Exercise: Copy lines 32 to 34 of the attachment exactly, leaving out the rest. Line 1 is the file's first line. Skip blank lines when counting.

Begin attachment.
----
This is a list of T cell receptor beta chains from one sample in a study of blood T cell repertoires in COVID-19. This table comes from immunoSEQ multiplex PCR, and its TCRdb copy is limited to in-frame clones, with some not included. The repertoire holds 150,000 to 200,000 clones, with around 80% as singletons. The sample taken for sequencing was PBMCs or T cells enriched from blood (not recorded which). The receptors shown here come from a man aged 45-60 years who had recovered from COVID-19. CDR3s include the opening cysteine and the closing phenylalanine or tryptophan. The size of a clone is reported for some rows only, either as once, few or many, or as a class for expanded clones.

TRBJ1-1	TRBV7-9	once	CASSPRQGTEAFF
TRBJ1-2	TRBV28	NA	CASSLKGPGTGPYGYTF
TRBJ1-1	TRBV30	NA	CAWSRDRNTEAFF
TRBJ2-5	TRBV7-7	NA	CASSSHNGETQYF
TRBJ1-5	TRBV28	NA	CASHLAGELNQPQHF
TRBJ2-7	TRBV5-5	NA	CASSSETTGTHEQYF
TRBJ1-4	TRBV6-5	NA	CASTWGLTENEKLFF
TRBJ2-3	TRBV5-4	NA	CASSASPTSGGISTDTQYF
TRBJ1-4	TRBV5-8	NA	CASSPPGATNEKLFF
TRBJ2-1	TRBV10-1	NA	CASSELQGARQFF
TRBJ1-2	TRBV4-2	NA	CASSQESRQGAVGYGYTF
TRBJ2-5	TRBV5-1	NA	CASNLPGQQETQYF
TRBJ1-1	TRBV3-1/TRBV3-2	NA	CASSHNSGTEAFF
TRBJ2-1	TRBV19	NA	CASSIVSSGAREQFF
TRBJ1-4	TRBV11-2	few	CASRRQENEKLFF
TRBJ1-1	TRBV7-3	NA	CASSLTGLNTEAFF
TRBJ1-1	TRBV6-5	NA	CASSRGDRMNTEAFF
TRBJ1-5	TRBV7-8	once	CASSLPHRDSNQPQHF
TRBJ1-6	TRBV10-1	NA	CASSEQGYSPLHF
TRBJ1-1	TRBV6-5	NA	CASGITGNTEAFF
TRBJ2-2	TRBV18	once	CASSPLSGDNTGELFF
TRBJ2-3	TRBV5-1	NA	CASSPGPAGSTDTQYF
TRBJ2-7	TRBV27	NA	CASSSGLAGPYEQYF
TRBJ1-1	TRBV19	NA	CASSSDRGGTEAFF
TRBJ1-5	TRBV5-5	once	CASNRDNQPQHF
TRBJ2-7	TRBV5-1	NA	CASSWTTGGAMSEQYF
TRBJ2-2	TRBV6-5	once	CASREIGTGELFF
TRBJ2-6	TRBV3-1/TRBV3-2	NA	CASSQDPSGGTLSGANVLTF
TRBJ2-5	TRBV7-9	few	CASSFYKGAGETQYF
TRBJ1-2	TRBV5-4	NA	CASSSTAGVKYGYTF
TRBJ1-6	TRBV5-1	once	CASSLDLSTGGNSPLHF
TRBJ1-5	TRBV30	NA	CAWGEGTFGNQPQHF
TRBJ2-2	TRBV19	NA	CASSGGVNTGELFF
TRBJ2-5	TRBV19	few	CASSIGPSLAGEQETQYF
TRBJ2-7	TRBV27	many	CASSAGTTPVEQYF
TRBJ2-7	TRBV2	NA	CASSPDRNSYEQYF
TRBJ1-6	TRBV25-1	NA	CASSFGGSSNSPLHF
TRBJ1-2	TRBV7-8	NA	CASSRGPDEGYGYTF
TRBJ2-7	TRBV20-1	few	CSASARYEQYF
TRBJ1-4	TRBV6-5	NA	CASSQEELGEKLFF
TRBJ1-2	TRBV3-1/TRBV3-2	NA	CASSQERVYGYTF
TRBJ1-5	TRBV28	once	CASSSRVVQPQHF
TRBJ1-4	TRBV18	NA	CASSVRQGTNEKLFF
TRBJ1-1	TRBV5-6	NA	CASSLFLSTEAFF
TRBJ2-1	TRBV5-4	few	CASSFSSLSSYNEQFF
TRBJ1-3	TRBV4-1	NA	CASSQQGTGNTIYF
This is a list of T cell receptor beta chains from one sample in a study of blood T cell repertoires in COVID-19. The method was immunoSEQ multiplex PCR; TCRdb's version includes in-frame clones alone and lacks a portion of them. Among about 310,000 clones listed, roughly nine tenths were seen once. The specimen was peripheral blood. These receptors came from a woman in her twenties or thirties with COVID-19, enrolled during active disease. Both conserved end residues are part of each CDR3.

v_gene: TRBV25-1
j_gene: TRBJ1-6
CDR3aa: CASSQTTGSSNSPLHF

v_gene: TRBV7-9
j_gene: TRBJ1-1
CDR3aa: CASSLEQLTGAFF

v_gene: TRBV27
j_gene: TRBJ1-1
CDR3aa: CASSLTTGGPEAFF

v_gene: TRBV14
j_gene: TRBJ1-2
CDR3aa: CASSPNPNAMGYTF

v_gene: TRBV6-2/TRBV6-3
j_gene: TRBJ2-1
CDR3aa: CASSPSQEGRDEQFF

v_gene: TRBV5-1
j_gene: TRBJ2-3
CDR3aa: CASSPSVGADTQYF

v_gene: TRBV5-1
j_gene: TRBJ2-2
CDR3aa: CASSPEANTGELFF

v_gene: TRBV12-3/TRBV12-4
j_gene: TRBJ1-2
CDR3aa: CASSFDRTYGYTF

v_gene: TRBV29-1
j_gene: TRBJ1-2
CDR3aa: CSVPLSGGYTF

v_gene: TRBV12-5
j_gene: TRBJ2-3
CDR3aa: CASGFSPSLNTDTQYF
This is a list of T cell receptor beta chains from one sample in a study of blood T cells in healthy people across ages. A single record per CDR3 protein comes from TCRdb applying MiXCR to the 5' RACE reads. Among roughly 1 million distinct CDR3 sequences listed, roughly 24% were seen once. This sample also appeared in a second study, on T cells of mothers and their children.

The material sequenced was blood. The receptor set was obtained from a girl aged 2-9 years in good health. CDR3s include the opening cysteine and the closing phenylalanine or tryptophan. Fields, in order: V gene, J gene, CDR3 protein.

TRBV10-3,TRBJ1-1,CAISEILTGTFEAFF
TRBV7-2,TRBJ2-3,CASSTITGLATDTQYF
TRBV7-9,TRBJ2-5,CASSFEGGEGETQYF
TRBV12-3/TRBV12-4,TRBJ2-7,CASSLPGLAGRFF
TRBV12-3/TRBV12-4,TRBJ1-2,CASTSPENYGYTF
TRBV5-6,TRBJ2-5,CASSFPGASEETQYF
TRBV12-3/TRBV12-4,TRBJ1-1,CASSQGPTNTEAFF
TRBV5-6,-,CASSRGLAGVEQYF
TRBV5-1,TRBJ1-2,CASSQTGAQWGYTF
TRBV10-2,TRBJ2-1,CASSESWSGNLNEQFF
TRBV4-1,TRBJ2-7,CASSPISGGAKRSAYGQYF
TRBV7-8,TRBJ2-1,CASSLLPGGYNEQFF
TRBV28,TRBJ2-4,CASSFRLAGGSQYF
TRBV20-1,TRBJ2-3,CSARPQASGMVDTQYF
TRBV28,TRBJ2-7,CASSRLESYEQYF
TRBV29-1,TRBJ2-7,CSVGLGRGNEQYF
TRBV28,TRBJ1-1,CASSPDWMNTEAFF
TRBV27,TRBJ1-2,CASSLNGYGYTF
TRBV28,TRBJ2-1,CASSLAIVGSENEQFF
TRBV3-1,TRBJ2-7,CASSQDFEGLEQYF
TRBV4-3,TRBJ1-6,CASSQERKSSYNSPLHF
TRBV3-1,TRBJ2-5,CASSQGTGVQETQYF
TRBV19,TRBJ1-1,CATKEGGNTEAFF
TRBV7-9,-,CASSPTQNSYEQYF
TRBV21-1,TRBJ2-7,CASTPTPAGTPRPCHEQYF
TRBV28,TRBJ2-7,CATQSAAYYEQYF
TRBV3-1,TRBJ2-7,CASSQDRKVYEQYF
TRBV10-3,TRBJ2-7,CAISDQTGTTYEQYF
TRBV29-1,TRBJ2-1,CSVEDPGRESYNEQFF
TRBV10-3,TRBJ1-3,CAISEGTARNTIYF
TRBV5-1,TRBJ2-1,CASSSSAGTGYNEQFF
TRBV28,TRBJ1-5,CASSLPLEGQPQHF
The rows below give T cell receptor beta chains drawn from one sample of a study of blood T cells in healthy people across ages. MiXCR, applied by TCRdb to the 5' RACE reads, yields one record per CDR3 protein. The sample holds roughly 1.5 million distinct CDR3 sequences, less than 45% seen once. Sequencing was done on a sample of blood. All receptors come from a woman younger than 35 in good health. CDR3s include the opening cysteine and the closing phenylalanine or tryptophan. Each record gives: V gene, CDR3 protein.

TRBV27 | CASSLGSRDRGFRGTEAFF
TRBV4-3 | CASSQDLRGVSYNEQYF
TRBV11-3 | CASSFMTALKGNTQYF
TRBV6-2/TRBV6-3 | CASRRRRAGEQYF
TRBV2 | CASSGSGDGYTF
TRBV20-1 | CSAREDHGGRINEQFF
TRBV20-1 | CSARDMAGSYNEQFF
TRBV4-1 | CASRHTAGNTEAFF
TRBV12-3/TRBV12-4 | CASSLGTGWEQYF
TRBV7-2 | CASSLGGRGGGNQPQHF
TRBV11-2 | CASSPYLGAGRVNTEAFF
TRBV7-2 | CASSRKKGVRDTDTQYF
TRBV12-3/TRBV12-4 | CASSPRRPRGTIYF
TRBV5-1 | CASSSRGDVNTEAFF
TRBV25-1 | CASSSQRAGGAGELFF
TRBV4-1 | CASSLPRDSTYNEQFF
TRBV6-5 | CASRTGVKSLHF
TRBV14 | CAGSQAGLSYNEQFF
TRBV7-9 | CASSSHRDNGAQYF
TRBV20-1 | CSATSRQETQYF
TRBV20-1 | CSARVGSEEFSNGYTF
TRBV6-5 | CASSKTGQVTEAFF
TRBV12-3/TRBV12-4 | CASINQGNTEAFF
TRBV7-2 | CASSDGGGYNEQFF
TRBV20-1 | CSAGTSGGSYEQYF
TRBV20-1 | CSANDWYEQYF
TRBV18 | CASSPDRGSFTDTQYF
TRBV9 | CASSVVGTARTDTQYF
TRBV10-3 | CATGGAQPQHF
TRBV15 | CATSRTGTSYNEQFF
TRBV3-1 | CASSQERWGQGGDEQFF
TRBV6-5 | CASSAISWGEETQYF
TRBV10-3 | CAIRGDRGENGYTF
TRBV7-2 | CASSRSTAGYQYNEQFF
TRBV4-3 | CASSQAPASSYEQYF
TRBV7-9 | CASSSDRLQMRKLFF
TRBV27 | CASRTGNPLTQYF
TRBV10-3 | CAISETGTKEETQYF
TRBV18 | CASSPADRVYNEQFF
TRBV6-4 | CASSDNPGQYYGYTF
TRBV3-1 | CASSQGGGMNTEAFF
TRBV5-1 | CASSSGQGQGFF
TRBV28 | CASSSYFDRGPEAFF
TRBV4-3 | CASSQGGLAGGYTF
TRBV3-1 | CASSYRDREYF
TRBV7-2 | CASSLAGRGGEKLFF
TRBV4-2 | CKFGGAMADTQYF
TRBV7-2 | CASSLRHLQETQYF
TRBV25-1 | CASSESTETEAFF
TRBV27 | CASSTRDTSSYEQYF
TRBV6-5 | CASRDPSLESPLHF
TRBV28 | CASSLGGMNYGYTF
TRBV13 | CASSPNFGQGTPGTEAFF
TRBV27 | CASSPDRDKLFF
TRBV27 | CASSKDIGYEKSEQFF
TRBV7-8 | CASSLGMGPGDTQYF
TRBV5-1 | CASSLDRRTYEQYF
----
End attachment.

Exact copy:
TRBJ1-6	TRBV5-1	once	CASSLDLSTGGNSPLHF
TRBJ1-5	TRBV30	NA	CAWGEGTFGNQPQHF
TRBJ2-2	TRBV19	NA	CASSGGVNTGELFF